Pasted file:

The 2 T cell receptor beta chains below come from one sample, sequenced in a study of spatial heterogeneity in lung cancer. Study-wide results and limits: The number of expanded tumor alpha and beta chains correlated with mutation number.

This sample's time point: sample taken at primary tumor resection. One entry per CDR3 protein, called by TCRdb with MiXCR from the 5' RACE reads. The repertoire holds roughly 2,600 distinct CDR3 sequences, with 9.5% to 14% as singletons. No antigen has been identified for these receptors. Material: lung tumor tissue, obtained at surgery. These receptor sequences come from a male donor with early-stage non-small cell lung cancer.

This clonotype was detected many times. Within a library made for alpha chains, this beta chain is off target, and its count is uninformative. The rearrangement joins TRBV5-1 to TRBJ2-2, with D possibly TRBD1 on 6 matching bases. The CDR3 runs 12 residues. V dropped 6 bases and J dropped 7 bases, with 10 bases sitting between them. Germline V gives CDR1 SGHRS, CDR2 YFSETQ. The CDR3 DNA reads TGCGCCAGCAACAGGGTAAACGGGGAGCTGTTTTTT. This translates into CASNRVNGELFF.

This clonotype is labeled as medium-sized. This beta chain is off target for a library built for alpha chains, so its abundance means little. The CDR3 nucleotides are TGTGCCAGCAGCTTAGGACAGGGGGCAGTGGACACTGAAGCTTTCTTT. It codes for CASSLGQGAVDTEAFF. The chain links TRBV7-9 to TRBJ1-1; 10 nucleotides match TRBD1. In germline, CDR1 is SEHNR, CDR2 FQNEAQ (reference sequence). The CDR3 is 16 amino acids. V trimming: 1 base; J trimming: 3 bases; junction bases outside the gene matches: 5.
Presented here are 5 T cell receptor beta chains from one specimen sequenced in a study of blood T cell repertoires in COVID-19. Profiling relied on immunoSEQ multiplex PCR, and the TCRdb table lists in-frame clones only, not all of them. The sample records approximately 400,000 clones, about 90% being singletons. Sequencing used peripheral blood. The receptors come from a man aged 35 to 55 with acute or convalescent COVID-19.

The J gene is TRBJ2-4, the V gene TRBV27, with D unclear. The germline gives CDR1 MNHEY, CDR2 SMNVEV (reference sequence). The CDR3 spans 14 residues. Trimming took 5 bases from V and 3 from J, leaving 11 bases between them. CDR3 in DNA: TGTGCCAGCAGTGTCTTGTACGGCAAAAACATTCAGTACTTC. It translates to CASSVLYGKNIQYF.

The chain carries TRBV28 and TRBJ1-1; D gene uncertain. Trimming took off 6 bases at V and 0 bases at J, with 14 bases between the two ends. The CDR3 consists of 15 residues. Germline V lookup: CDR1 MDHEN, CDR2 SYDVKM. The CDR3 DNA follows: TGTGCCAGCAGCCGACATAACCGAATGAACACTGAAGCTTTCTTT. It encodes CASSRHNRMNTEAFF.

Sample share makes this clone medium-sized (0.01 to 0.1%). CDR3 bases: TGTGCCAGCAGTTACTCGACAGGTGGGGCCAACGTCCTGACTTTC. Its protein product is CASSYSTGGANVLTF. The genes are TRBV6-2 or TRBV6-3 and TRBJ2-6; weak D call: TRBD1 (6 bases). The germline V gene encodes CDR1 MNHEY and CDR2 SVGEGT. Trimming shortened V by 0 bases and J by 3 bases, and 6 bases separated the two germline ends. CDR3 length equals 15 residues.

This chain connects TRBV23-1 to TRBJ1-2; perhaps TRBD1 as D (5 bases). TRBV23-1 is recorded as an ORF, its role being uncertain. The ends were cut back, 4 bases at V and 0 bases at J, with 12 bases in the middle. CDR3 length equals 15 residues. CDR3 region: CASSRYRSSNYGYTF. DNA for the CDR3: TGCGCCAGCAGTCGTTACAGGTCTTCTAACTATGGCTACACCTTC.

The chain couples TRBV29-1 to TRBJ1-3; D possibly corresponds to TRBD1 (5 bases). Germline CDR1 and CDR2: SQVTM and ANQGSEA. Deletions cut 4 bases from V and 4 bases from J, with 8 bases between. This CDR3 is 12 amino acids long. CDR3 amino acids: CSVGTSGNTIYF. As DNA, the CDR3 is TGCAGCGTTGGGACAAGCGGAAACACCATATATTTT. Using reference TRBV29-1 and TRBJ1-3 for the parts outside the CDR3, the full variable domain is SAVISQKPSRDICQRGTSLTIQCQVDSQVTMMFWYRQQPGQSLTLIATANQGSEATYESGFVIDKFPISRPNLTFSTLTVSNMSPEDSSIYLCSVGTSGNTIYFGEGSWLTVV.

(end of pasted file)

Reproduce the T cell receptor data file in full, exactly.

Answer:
The 2 T cell receptor beta chains below come from one sample, sequenced in a study of spatial heterogeneity in lung cancer. Study-wide results and limits: The number of expanded tumor alpha and beta chains correlated with mutation number.

This sample's time point: sample taken at primary tumor resection. One entry per CDR3 protein, called by TCRdb with MiXCR from the 5' RACE reads. The repertoire holds roughly 2,600 distinct CDR3 sequences, with 9.5% to 14% as singletons. No antigen has been identified for these receptors. Material: lung tumor tissue, obtained at surgery. These receptor sequences come from a male donor with early-stage non-small cell lung cancer.

This clonotype was detected many times. Within a library made for alpha chains, this beta chain is off target, and its count is uninformative. The rearrangement joins TRBV5-1 to TRBJ2-2, with D possibly TRBD1 on 6 matching bases. The CDR3 runs 12 residues. V dropped 6 bases and J dropped 7 bases, with 10 bases sitting between them. Germline V gives CDR1 SGHRS, CDR2 YFSETQ. The CDR3 DNA reads TGCGCCAGCAACAGGGTAAACGGGGAGCTGTTTTTT. This translates into CASNRVNGELFF.

This clonotype is labeled as medium-sized. This beta chain is off target for a library built for alpha chains, so its abundance means little. The CDR3 nucleotides are TGTGCCAGCAGCTTAGGACAGGGGGCAGTGGACACTGAAGCTTTCTTT. It codes for CASSLGQGAVDTEAFF. The chain links TRBV7-9 to TRBJ1-1; 10 nucleotides match TRBD1. In germline, CDR1 is SEHNR, CDR2 FQNEAQ (reference sequence). The CDR3 is 16 amino acids. V trimming: 1 base; J trimming: 3 bases; junction bases outside the gene matches: 5.
Presented here are 5 T cell receptor beta chains from one specimen sequenced in a study of blood T cell repertoires in COVID-19. Profiling relied on immunoSEQ multiplex PCR, and the TCRdb table lists in-frame clones only, not all of them. The sample records approximately 400,000 clones, about 90% being singletons. Sequencing used peripheral blood. The receptors come from a man aged 35 to 55 with acute or convalescent COVID-19.

The J gene is TRBJ2-4, the V gene TRBV27, with D unclear. The germline gives CDR1 MNHEY, CDR2 SMNVEV (reference sequence). The CDR3 spans 14 residues. Trimming took 5 bases from V and 3 from J, leaving 11 bases between them. CDR3 in DNA: TGTGCCAGCAGTGTCTTGTACGGCAAAAACATTCAGTACTTC. It translates to CASSVLYGKNIQYF.

The chain carries TRBV28 and TRBJ1-1; D gene uncertain. Trimming took off 6 bases at V and 0 bases at J, with 14 bases between the two ends. The CDR3 consists of 15 residues. Germline V lookup: CDR1 MDHEN, CDR2 SYDVKM. The CDR3 DNA follows: TGTGCCAGCAGCCGACATAACCGAATGAACACTGAAGCTTTCTTT. It encodes CASSRHNRMNTEAFF.

Sample share makes this clone medium-sized (0.01 to 0.1%). CDR3 bases: TGTGCCAGCAGTTACTCGACAGGTGGGGCCAACGTCCTGACTTTC. Its protein product is CASSYSTGGANVLTF. The genes are TRBV6-2 or TRBV6-3 and TRBJ2-6; weak D call: TRBD1 (6 bases). The germline V gene encodes CDR1 MNHEY and CDR2 SVGEGT. Trimming shortened V by 0 bases and J by 3 bases, and 6 bases separated the two germline ends. CDR3 length equals 15 residues.

This chain connects TRBV23-1 to TRBJ1-2; perhaps TRBD1 as D (5 bases). TRBV23-1 is recorded as an ORF, its role being uncertain. The ends were cut back, 4 bases at V and 0 bases at J, with 12 bases in the middle. CDR3 length equals 15 residues. CDR3 region: CASSRYRSSNYGYTF. DNA for the CDR3: TGCGCCAGCAGTCGTTACAGGTCTTCTAACTATGGCTACACCTTC.

The chain couples TRBV29-1 to TRBJ1-3; D possibly corresponds to TRBD1 (5 bases). Germline CDR1 and CDR2: SQVTM and ANQGSEA. Deletions cut 4 bases from V and 4 bases from J, with 8 bases between. This CDR3 is 12 amino acids long. CDR3 amino acids: CSVGTSGNTIYF. As DNA, the CDR3 is TGCAGCGTTGGGACAAGCGGAAACACCATATATTTT. Using reference TRBV29-1 and TRBJ1-3 for the parts outside the CDR3, the full variable domain is SAVISQKPSRDICQRGTSLTIQCQVDSQVTMMFWYRQQPGQSLTLIATANQGSEATYESGFVIDKFPISRPNLTFSTLTVSNMSPEDSSIYLCSVGTSGNTIYFGEGSWLTVV.